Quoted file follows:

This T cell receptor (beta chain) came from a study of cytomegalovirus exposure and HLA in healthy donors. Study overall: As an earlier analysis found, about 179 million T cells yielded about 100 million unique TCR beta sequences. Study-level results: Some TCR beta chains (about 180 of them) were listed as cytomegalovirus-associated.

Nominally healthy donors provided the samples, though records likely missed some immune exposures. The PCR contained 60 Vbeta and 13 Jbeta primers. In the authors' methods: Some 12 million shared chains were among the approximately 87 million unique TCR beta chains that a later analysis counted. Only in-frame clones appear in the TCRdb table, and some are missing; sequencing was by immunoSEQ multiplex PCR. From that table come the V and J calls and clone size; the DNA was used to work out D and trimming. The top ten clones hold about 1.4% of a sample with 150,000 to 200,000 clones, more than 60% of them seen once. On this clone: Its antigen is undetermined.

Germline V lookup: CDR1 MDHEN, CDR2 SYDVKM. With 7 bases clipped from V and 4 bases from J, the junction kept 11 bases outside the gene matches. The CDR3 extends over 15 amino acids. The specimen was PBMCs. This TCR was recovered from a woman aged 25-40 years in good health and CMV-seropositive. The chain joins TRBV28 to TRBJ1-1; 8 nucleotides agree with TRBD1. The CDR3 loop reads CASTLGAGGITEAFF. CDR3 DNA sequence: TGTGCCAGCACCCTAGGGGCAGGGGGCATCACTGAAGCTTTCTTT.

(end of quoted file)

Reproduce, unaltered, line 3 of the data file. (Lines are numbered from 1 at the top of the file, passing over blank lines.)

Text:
Germline V lookup: CDR1 MDHEN, CDR2 SYDVKM. With 7 bases clipped from V and 4 bases from J, the junction kept 11 bases outside the gene matches. The CDR3 extends over 15 amino acids. The specimen was PBMCs. This TCR was recovered from a woman aged 25-40 years in good health and CMV-seropositive. The chain joins TRBV28 to TRBJ1-1; 8 nucleotides agree with TRBD1. The CDR3 loop reads CASTLGAGGITEAFF. CDR3 DNA sequence: TGTGCCAGCACCCTAGGGGCAGGGGGCATCACTGAAGCTTTCTTT.